In part 1, we began in early 1988, when Progressive Conservative (PC) Prime Minister Brian Mulroney had been in power nearly four years. In part 2, we look back to the origins of the North American Free Trade Agreement.
What was crucial to the Mulroney’s re-election in 1988 was not the Meech Lake accord but free trade with the United States. Ironically that idea had come from the Liberals. Wilfred Laurier campaigned on what was then called reciprocity with the U.S. in 1911 -- and lost. Long-serving Liberal PM Mackenzie King flirted with the free trade idea in 1948, but, ever cautious, decided to take a pass.
More recently, Pierre Trudeau’s one-time finance minister, Donald Macdonald, had boosted the notion of a trade deal with the U.S. through the Royal Commission on the Economic Union and Development Prospects for Canada, which he headed. Trudeau set up the commission in 1982, but it only reported once Mulroney was in power.
At first, Mulroney was not keen on a comprehensive deal with the U.S., but over time he came to embrace the idea enthusiastically. In 1988, free trade allowed him to campaign on his plans for the future, not on his mixed record of accomplishment.
The NDP was, from the outset, highly sceptical of any Canada-U.S. deal. But the party decided not to focus on that issue in 1988. The traditional party of the left had risen in esteem during Mulroney’s first term. Its leader, Ed Broadbent, was often rated most popular by pollsters. As a result, NDP strategists decided to run a leadership-focused rather than policy-focused campaign. Their television ads featured Broadbent walking by a bucolic pond, talking vaguely about the environment.
‘Bomb the bridge’
Liberal leader John Turner was identified with the big business wing of his party, but he came out swinging against any deal with the behemoth to Canada’s south. It was the battle of his life, Turner said, sounding like a latter-day populist (of the progressive not quasi-fascist kind). Liberal ads depicted a pencil eraser wiping away the border between Canada and the U.S.
For a while it looked like Turner would prevail. Then the PC party decided to go negative, attacking Turner personally in what they called a “bomb the bridge” tactic, the bridge being that between Turner and the free trade issue. An aborted palace coup in the Liberal party, mid-campaign, luridly reported without any attributed sources by CBC, helped buttress the PCers’ case. And big business weighed in with its own costly campaign in favour of free trade, in an age before campaign spending or third-party advertising limits.
Mulroney won, the first Conservative to win back-to-back majorities since John A. Macdonald. What about Robert Borden, you ask? Mulroney was fond of pointing out that Borden’s second victory, during World War I, was not as head of the Conservatives alone. The wartime leader headed the Unionist coalition of his Conservatives and a group of dissident (largely English-Canadian) Liberals.
Mulroney went on to sign a deal with the Americans. Not too long afterward, the Liberals reverted to their traditional pro-trade stance. Jean Chrétien enthusiastically supported the expansion of the Canada-U.S. deal that brought in Mexico, the North American Free Trade Agreement (NAFTA).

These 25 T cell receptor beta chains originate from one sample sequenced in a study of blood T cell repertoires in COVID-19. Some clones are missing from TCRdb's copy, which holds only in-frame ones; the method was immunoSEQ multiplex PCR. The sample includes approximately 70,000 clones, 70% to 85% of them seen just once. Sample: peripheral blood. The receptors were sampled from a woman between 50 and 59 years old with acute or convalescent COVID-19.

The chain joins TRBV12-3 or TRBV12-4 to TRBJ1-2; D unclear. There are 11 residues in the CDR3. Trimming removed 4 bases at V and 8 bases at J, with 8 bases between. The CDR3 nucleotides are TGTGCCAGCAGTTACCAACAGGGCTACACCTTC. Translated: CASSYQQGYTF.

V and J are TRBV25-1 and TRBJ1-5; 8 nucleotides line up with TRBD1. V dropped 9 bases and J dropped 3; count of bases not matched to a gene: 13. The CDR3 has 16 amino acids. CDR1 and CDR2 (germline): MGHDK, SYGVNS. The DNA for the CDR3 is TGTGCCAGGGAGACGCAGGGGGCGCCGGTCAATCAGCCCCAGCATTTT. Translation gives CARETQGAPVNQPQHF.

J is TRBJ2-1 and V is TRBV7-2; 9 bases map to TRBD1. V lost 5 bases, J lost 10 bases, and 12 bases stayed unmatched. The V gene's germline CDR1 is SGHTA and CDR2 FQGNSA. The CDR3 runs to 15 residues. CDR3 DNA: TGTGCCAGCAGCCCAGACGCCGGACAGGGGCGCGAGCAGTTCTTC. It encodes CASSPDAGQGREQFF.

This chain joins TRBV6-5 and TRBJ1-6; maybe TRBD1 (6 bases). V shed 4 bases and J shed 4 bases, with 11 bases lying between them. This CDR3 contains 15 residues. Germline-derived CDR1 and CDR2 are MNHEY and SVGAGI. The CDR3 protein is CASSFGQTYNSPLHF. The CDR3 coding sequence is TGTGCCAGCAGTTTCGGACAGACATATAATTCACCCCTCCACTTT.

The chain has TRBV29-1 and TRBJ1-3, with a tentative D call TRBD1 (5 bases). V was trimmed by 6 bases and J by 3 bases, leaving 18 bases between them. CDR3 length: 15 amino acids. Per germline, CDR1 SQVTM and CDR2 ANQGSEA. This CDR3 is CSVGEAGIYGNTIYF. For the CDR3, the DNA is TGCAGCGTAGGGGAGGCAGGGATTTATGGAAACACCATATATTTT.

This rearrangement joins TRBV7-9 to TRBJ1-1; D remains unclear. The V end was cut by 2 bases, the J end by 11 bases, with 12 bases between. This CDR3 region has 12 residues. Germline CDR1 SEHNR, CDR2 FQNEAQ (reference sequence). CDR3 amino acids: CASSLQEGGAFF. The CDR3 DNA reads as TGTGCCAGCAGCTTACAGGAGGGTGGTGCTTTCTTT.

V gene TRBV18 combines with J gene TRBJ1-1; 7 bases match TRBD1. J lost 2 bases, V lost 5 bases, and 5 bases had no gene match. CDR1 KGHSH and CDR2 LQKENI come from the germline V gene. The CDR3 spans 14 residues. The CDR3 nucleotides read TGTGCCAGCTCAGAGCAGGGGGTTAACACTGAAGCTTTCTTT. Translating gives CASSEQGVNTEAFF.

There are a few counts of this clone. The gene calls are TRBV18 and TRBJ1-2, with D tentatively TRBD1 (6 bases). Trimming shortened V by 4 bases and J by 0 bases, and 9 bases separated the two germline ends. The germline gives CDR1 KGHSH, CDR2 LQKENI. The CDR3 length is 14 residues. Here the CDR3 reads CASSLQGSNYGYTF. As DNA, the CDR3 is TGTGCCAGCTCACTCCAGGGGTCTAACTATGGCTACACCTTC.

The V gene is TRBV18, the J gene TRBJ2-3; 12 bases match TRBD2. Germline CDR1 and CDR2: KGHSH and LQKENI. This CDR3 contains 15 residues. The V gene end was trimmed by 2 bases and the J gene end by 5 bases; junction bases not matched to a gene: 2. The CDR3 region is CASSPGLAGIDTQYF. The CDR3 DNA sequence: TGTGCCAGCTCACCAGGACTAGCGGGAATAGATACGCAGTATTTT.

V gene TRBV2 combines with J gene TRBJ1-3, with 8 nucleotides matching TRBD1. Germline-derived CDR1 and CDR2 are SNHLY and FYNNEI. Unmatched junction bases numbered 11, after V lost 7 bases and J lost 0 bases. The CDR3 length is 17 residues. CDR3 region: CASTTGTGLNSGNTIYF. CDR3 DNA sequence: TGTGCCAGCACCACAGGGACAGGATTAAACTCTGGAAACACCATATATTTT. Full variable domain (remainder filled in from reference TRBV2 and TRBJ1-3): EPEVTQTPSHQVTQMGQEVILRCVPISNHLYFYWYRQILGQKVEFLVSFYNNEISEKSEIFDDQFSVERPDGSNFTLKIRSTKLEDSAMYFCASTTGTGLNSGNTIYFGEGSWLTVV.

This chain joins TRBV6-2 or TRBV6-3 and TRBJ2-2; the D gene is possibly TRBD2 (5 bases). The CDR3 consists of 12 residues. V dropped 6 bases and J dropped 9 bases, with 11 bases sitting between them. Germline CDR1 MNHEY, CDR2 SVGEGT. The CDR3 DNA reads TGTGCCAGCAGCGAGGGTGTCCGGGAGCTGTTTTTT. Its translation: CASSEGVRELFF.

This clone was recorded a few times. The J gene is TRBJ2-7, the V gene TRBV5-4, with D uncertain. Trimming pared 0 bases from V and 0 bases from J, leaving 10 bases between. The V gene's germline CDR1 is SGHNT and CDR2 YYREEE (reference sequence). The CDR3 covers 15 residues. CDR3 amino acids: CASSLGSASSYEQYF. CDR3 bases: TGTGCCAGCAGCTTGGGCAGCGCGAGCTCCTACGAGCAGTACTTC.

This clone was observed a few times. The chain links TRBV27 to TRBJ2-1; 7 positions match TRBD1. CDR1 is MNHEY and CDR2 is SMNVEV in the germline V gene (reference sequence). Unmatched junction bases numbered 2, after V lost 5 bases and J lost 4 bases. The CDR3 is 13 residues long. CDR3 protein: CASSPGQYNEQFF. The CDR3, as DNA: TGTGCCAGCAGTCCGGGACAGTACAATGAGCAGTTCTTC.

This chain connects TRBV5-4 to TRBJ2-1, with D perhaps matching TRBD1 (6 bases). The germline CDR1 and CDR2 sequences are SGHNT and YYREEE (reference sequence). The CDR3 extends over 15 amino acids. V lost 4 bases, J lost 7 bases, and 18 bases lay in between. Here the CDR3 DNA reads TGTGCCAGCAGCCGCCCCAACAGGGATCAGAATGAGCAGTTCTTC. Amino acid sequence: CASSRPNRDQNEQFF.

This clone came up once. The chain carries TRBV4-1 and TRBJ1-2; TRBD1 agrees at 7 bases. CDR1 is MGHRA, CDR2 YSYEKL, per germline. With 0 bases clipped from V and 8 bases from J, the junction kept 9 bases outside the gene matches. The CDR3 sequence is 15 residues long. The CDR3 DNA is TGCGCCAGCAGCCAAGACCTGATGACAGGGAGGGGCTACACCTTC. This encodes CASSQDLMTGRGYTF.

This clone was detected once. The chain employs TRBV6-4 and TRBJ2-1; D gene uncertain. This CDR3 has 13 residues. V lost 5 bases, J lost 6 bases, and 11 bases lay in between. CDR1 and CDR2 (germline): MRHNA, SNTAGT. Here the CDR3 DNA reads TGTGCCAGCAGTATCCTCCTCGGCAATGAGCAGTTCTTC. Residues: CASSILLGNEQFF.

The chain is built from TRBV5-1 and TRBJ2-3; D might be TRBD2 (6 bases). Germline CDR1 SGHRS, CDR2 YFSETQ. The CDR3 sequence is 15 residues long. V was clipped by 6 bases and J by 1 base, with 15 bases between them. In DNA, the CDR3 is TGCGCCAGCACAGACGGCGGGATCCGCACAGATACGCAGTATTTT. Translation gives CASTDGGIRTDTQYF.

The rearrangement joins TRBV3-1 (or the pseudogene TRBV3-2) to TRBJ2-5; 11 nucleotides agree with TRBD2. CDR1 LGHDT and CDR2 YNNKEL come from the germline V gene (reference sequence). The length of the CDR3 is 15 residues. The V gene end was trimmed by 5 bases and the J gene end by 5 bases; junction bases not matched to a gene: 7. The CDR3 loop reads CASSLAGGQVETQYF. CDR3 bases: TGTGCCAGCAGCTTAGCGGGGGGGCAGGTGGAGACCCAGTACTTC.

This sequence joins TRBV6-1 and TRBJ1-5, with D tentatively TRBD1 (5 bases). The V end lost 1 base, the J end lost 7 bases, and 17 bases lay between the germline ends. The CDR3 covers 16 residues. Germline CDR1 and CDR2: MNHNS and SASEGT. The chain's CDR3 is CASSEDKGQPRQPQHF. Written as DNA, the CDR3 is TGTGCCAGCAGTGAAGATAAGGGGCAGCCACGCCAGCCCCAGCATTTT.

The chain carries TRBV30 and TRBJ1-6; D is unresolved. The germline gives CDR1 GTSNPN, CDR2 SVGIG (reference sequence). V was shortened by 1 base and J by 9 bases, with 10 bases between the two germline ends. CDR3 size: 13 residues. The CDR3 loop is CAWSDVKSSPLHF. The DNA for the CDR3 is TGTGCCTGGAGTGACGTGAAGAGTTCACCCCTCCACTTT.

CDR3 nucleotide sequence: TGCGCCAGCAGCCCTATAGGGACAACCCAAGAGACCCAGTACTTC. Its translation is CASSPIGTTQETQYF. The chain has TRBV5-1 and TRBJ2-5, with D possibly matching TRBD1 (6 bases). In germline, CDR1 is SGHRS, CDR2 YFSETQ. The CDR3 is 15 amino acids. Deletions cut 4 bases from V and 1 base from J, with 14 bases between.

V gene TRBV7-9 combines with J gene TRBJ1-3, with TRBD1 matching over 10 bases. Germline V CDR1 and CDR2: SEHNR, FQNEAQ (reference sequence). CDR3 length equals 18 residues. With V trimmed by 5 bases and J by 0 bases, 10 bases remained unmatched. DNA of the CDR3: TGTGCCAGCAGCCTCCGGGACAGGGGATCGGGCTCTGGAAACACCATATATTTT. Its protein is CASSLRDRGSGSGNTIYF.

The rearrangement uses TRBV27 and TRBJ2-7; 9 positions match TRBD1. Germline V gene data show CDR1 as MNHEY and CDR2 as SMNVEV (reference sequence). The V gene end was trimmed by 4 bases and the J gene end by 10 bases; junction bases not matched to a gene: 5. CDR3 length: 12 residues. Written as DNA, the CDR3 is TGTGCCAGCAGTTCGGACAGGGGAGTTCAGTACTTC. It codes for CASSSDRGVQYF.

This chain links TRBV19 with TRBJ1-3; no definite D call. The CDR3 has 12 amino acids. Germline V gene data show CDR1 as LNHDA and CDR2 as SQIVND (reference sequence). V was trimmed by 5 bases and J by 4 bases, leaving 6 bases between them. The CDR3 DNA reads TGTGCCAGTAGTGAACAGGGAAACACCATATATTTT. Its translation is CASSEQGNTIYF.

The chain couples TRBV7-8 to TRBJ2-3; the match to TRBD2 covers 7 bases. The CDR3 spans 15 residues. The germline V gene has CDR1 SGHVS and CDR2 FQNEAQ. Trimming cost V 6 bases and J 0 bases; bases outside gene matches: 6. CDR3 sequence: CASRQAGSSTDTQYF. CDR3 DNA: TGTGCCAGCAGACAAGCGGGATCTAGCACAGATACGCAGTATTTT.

Many on the left in Canada were critical of the increasing integration of our economy with that of the U.S., but the mainstream view was that in a world of big trading blocs such as the European Union, Canada needed to get cosy with its North American neighbours, particularly the U.S. Today, with a virulent xenophobe and nationalist in the White House, Canadian trade skeptics’ doubts look more justified than ever.
Taking on Apartheid and the ozone hole
There was more to Mulroney than trade and the constitution, of course.
He joined with the non-white Commonwealth members to vote for sanctions against the South African Apartheid regime, much to the chagrin of Britain’s Margaret Thatcher. And despite his close relations with Presidents Reagan and Bush senior, Mulroney refused to participate in the U.S.’s destabilizing missile defence program, the Strategic Defence Initiative, commonly known at the time as Star Wars.
Mulroney’s government also played a key role in negotiation of the Montreal Protocol of 1987. That agreement regulated production of chemicals that contribute to the dangerous depletion of the planet’s vital ozone layer. Today, environmental activists and scientists cite the Protocol as an example of a successful multi-lateral effort. The earth’s ozone has replenished itself. If only, they say, the world, and in particular the world’s biggest economy and biggest polluter, the U.S., would learn from that experience when it came to climate change…
Mulroney is still not beloved to the average Canadian. We have said nothing, here, of his alleged personal corruption, which caused lasting damage to his reputation.
The man who grew up in modest circumstances in a paper mill town does, indeed, seems to savour the good life on the top of the hill in Montreal’s über chic Westmount and as Donald Trump’s neighbour in south Florida. Mulroney is not alone among politicians in this predilection. He might be just a bit too brazen about it.
Nonetheless, on a good many issues, Mulroney was far more progressive than the next iteration of the Conservative party that would take power in Canada.
Parliamentary reporter Karl Nerenberg opens 2018 with a special historical series, which looks forward to the coming year in politics by looking back. In this collection of articles, we travel back through 50 years of history, one decade at a time. Read the full series, spanning 1968-2018, here.
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